The six candidates running for Rochester School Board are all making their pitches to voters about why they’re the best person for the job.
Most recently, that took place at the Rochester Public Library during three candidate forums organized by the League of Women Voters.
The candidates include incumbent Don Barlow and candidate Justin Cook, who are both vying for seat 1; incumbent Deborah Seelinger and candidate Karen MacLaughlin for seat 3; and incumbent Mark Schleusner and candidate Jess Garcia for seat 7.
The questions covered topics ranging from inequity to finances, from the pandemic to grading, and from test scores to the relationship between the school board and the district’s superintendent.
In addition to all their responses to the questions, the candidates' broader remarks gave a general framework for how they view the role of being a school board member overall.
Cook spoke of the need to look long term in order to make the school district "worthy" of the city it’s located in. In his opening statement, he spoke of the importance of small schools as well as the value of K-8 options.
“I want to present a bold vision of Rochester as a center of excellence in public education,” Cook said.
Barlow and Seelinger, both current members of the board, spoke of their community experience. Seelinger said one of the reasons she’s running again is for continuity of service and that the job comes with a steep learning curve.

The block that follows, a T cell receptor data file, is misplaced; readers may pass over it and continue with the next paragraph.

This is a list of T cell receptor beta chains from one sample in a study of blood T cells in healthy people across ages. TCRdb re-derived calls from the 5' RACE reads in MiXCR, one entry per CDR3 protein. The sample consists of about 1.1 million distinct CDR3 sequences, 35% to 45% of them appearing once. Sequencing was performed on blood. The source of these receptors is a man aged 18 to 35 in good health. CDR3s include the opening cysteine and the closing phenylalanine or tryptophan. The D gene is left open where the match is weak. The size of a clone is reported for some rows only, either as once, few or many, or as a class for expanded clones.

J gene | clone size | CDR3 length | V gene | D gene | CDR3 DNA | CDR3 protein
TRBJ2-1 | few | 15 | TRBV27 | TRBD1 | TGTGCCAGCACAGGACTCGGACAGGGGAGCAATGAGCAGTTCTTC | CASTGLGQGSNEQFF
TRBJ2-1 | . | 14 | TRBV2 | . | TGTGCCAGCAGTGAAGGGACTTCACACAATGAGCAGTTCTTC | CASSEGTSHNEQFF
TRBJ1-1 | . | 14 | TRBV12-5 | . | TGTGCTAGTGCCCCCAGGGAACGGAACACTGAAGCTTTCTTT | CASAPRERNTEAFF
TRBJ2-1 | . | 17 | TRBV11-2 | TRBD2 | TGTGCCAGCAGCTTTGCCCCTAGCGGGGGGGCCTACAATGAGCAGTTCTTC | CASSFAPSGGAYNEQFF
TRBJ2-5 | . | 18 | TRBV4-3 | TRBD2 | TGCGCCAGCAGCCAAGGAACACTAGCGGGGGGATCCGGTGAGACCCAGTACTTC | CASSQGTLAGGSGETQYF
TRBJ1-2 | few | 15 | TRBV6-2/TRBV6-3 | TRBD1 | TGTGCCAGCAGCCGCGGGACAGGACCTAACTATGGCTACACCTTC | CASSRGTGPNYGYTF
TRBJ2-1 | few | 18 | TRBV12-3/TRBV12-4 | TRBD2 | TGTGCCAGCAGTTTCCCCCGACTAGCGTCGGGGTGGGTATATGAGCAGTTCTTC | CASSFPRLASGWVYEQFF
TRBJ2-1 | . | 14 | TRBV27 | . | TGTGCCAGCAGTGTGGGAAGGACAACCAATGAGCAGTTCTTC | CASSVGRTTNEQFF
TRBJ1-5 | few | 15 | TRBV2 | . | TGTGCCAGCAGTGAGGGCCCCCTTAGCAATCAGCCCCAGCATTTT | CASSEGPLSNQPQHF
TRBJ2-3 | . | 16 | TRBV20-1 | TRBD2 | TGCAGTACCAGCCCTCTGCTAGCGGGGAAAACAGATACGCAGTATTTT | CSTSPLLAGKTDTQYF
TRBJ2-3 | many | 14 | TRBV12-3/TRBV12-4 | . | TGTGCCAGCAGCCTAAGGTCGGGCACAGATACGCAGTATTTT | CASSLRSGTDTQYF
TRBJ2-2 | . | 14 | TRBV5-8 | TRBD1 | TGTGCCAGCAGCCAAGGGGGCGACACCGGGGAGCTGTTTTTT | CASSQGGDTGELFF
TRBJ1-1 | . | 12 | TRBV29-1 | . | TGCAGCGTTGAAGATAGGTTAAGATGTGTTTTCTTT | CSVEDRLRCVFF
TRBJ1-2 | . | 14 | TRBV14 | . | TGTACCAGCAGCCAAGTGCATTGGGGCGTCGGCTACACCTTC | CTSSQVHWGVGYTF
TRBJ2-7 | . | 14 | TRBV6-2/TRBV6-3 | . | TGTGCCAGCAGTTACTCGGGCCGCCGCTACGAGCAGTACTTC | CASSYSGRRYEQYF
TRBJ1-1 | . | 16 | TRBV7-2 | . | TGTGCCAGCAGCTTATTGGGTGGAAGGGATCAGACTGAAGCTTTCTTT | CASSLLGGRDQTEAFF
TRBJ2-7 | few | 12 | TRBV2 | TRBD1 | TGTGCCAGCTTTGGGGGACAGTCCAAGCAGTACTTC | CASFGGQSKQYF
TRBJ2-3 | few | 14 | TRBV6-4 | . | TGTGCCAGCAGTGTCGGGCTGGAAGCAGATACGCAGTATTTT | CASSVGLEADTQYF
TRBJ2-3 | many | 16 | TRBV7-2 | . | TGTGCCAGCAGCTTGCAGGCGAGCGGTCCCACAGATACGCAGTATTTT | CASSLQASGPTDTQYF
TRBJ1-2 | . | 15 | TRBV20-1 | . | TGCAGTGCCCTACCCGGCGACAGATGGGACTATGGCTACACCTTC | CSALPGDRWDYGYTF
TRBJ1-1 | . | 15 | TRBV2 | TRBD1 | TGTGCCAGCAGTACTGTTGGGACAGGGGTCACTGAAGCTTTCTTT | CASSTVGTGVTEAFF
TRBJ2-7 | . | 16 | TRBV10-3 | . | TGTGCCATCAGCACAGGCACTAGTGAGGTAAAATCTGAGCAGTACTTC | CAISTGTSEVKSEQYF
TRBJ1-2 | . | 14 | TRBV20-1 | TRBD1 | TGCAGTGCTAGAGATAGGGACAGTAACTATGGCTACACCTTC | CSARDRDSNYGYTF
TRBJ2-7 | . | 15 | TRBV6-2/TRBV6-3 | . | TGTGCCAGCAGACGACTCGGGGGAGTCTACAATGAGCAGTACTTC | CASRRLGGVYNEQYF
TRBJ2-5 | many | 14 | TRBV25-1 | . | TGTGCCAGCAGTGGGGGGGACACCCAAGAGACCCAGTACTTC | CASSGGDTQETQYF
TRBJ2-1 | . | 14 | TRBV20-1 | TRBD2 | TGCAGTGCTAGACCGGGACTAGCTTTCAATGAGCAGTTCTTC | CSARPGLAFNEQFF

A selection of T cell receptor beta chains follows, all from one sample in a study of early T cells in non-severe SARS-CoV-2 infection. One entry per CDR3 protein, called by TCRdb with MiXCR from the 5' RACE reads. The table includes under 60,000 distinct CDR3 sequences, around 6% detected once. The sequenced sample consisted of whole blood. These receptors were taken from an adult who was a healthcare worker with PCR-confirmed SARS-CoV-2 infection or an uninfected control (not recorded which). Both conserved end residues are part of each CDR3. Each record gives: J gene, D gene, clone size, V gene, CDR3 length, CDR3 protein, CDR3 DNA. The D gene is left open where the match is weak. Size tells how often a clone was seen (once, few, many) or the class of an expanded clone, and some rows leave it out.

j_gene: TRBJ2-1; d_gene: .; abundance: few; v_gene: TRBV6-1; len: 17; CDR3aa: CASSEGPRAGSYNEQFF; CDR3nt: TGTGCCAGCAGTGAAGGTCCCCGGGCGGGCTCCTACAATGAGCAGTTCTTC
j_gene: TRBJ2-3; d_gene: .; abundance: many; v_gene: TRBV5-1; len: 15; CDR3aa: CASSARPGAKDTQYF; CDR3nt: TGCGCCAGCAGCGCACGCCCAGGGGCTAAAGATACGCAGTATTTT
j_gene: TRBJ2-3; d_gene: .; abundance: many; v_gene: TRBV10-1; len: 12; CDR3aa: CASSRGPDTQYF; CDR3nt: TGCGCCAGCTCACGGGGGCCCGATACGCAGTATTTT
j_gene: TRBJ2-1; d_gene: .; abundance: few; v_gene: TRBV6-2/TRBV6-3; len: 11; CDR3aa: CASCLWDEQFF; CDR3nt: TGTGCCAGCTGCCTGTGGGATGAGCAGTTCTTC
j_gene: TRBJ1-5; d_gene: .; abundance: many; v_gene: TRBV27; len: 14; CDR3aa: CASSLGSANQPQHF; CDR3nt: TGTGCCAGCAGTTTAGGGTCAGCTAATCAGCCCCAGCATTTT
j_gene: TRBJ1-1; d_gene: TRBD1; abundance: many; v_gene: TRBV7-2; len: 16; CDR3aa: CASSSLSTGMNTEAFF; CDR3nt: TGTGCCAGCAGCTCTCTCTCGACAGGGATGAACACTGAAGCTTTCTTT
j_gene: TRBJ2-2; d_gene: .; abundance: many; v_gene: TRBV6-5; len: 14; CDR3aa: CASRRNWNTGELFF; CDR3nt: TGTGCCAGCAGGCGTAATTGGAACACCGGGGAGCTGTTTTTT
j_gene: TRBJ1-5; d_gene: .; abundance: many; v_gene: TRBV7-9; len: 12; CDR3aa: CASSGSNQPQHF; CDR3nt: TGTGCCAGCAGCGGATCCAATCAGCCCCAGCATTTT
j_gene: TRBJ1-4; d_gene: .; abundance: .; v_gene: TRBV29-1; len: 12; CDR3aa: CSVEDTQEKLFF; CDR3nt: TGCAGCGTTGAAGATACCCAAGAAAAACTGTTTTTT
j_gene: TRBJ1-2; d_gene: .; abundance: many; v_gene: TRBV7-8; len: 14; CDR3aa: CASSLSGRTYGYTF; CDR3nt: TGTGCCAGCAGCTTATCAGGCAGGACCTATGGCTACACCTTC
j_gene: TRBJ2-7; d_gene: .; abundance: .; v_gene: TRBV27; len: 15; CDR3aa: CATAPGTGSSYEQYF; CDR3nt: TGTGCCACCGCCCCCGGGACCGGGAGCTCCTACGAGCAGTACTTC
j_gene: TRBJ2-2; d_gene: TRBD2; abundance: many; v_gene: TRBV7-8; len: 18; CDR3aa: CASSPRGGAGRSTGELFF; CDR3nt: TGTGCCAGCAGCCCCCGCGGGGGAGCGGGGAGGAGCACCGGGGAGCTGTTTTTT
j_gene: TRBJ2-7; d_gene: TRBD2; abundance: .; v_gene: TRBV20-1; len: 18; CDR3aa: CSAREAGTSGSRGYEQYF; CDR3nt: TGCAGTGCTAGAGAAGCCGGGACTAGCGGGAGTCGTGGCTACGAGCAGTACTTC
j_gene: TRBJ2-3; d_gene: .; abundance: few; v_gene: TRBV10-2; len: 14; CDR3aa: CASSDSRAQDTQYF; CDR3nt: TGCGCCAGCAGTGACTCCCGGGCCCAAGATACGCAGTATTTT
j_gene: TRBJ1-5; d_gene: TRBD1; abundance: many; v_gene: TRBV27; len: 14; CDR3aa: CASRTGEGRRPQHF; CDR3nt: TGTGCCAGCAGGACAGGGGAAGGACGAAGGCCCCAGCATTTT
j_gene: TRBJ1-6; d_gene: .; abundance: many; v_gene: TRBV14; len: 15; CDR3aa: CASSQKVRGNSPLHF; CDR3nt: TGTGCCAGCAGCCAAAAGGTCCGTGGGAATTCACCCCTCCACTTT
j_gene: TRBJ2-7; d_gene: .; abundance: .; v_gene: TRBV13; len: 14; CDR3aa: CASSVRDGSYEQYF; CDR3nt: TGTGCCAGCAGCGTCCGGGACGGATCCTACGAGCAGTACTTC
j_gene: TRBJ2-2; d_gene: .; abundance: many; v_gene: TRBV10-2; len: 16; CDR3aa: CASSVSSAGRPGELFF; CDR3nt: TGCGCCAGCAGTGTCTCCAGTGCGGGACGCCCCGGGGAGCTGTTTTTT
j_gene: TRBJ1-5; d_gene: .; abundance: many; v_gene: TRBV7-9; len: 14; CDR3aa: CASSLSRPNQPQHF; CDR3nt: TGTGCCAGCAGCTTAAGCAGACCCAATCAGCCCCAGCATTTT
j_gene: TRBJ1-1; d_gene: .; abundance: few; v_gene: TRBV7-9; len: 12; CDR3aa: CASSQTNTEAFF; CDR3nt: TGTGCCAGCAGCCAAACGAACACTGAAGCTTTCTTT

Schleusner, the third incumbent running for the board, spoke of being a “product of Rochester Public Schools.” He went on to refer to himself as a problem solver.
“I’ve spent a lot of time understanding complex systems; at the end of the day, the school board is absolutely a complex system,” Schleusner said.
Garcia and McLaughlin both addressed the issues of inequity in their opening statements. McLaughlin referenced the disparities in discipline data along racial lines, as well as equity in general; she repeatedly pitched her experience as an attorney as an asset to the school district. Garcia spoke about her experience working with underserved populations in her role as a psychologist and about how she’s “no stranger to discrimination (and) oppression.”
Some of the candidates answered questions by acknowledging the need to work within the existing framework while also finding new solutions: Can the district afford it, or will it weigh down the budget? Can the district do it or is it bound by the Department of Education?
At the same time, the candidates also spoke of the need to reimagine the educational system and reform that existing framework when it needs to be.
“What this pandemic has done is create an opportunity for us all to realize that there’s multiple ways for our students to achieve and to excel,” Barlow said. “Let’s not limit ourselves based on the models we have. Let’s look futuristically toward what can be.”
Seelinger gave a similar statement.
"COVID-19 has turned education upside down; but some of us have been saying for years, 'let's disrupt the system,'" Seelinger said.
The three forums weren’t the first time the candidates answered questions about their platforms. All of them also recently took part in a forum hosted by the National Association for the Advancement of Colored People.